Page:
There is hope for the continued survival and relevancy of the nation's 200-plus black newspapers, reports Kathy Bergen in the Chicago Tribune.
Many are small family-owned businesses that have faded badly since the early to mid-20th century, when they carried the torch for civil rights. But effecting revivals at these papers, most of which are weekly, will require a burning passion and a lot of fortitude.
Many of the publications long ago ceased to be "must reads," as African-Americans turned to mainstream media as well as black-oriented magazines, radio stations, television programming and Web sites.
CBS News Correspondent Randall Pinkston, on assignment in Afghanistan, looks at the legacy of destruction for Kabul's youth.
AARP -- the largest organization representing retired and older Americans -- has joined 50 TV writers suing nearly all of the major broadcast networks, studios and talent agencies for alleged age discrimination, reports Broadcasting and Cable.
There are 23 class-action suits pending in California state court filed by TV writers age 40 and older. The plaintiffs are seeking $200 million in damages. The writers said they have been "gray-listed" in violation of prohibitions against age discrimination in hiring.
More from the NABJ Convention
Major League Baseball Commissioner Bud Selig told the NABJ convention that his organization erred in adding four new teams during the past decade, and reaffirmed his belief that contraction would be inevitable in the next few years, reports the Orlando Sentinel.
But he declined to speculate whether the players union would set a strike date during talks within the next week or what moves the league might make if an arbitrator ruled in favor of the union, which is fighting his plans to eliminate certain teams.
While the nation's two major political parties remain united against terrorism, they are worlds apart on another front - their campaigns to lure minority voters, two top party leaders said, reports the Milwaukee Journal-Sentinel.
Democrats and Republicans agree that the fight to win the support of minority voters will be critical in this fall's midterm elections as well as President Bush's domestic agenda.
Terry McAuliffe, chairman of the Democratic National Committee, and Richard Graber, chairman of the Republican Party of Wisconsin, both conceded that neither party should take the minority vote for granted - even with the Democratic Party's historic appeal to black voters since the terms of Franklin Roosevelt.
As cities become more racially diverse each day, newspapers will need to work much harder at reaching this growing market of minorities if they are to survive financially, writes Milwaukee Journal-Sentinel business columnist Tannette Johnson-Elie.
For 55 years, Cal Patterson has told his stories in the black community papers of the Midwest. He currently writes for the Milwaukee Community Journal and sports, above all else, has always been his first love, writes Anthony Witrado in the Milwaukee Journal-Sentinel.
Patterson was honored with a Pioneer Award from the National Association of Black Journalists' Sports Task Force.
"The problem with the black papers in Milwaukee is no one knows how to produce a paper," he said. "These young people can't do any production, so they are paying other people to produce their paper." The effort has to be made to teach young journalists the ropes of the game, Patterson says, so that they are a valuable commodity to any newsroom.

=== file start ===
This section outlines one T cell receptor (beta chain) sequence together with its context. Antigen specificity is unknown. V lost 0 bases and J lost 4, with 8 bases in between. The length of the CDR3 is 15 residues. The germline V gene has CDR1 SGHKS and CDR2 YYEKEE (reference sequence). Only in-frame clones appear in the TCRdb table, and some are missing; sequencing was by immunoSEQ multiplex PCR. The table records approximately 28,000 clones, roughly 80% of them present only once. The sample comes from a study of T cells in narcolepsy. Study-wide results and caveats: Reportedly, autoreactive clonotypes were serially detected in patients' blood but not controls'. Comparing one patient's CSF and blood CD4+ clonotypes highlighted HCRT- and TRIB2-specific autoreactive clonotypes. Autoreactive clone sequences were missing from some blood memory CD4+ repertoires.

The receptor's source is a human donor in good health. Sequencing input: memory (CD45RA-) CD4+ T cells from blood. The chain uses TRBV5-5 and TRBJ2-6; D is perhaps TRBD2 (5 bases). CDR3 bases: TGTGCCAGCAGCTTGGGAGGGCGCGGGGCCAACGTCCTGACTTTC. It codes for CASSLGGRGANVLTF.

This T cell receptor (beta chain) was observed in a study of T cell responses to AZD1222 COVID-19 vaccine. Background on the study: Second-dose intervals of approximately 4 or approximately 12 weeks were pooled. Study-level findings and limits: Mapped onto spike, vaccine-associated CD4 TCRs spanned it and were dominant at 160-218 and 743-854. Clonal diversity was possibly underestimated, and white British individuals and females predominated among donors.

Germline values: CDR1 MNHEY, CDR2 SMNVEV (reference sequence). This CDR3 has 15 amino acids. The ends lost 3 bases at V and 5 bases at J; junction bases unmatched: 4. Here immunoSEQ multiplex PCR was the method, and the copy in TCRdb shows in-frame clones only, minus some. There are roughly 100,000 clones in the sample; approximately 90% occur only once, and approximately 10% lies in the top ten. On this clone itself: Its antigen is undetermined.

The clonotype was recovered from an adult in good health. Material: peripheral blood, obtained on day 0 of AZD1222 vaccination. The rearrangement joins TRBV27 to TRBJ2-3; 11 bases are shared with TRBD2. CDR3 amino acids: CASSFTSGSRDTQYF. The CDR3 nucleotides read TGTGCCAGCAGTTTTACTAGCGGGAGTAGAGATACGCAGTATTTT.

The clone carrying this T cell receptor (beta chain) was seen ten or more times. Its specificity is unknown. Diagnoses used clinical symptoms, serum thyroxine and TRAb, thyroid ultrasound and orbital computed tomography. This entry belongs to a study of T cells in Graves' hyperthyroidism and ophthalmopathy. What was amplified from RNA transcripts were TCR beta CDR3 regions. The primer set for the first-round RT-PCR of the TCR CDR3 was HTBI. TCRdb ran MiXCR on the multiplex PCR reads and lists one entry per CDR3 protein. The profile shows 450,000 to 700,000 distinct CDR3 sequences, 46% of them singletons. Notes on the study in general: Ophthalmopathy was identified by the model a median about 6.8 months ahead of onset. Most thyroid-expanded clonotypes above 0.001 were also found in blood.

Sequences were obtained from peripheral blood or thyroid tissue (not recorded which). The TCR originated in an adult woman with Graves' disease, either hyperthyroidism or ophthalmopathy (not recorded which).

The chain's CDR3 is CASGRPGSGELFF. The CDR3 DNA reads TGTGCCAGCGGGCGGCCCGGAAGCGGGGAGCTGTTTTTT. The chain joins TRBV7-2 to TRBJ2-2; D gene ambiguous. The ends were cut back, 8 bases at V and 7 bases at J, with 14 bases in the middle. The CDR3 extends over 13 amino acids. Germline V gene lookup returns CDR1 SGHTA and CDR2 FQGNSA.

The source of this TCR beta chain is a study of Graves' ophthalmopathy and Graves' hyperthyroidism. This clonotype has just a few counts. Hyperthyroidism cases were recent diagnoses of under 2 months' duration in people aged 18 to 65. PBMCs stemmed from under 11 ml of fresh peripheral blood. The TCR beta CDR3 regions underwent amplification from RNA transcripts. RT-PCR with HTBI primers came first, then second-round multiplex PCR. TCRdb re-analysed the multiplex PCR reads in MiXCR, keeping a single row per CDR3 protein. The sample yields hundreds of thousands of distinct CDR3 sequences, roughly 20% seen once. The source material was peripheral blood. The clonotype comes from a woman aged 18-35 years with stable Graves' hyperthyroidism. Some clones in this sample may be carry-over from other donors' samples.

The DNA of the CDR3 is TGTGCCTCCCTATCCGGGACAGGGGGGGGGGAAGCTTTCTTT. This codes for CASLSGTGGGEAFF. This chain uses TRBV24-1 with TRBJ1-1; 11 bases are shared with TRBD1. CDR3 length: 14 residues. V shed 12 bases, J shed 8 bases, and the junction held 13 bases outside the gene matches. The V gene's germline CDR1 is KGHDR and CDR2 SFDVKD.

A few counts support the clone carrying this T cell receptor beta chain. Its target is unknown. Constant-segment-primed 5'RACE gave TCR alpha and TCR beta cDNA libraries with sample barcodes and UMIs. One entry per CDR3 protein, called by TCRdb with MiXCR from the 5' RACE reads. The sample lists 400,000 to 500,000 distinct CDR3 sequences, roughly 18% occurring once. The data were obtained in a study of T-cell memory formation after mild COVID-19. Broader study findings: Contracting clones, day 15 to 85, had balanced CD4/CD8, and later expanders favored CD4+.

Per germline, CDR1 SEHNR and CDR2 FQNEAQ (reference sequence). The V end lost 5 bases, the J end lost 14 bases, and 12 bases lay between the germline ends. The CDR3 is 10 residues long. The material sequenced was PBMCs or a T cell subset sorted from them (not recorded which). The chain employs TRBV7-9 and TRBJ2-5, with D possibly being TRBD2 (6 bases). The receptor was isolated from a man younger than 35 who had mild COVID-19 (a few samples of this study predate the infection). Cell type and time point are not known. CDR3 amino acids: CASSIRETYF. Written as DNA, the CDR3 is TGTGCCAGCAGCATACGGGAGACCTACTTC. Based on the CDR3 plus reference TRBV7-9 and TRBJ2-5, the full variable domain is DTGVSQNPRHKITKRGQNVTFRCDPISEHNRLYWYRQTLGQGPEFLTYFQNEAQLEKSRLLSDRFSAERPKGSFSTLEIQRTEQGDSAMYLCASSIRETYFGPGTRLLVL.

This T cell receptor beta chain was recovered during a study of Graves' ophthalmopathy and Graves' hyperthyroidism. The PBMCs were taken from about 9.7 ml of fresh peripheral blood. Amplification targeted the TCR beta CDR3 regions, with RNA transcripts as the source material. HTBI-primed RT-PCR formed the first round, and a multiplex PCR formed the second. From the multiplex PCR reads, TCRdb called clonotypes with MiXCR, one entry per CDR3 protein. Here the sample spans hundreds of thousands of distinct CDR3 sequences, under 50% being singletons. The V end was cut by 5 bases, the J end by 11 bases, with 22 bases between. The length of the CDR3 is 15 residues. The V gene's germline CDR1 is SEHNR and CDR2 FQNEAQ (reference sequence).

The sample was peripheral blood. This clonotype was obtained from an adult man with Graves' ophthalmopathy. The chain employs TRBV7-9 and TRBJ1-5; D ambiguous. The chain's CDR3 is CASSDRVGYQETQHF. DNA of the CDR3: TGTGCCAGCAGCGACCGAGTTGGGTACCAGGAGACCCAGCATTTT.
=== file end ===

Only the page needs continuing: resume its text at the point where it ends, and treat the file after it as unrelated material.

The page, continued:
"Young people need experience," he says. "They need to know what it's like to wash their hands three or four times and still have ink under their fingernails."
Miami Herald columnist Leonard Pitts Jr. received the President's Award from the National Association of Black Journalists on Friday during the organization's annual awards dinner in Milwaukee, the Miami Herald writes.
The award recipient is chosen by the organization's president as the person who best exemplifies what it means to be a member of the association. ''I was very pleasantly shocked,'' Pitts said.
One of the hits of the NABJ convention was an advance screening of the movie "Antwone Fisher," for which Denzel Washington served as director (his debut), co-producer and co-star. The movie will be screened at the Toronto International Film Festival in September before opening in theaters Dec. 20.
The film is based on the true story of Antwone Quenton Fisher, who wrote the script. Fisher's memoir, "Finding Fish," recalls his 15 years in foster care, most of them with one family, where he was sexually molested and physically abused and neglected.
Available for $2.95 from the New York Times archive is a story on Fisher, "At Home with Antoine Quenton Fisher; A Child's Tale Told in Disbelief" and the Barnes & Noble Web site features material on "Finding Fish."
Richard Prince's Journal-isms originates from Washington and is published Monday, Wednesday and Friday. It began in print before most of us knew what the Internet was, and it would like to be referred to as a "column." For newcomers: The words in blue (on most computers) are links leading to more information. The Web site BugMeNot.com provides passwords and user names to some registration-only news sites. Any views expressed in the column are those of the person or organization quoted and not those of any other entity.
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@JamilSmith The distorted #media depiction of African American men & boys has real life consequences, again. #mediadiversity #Tremaine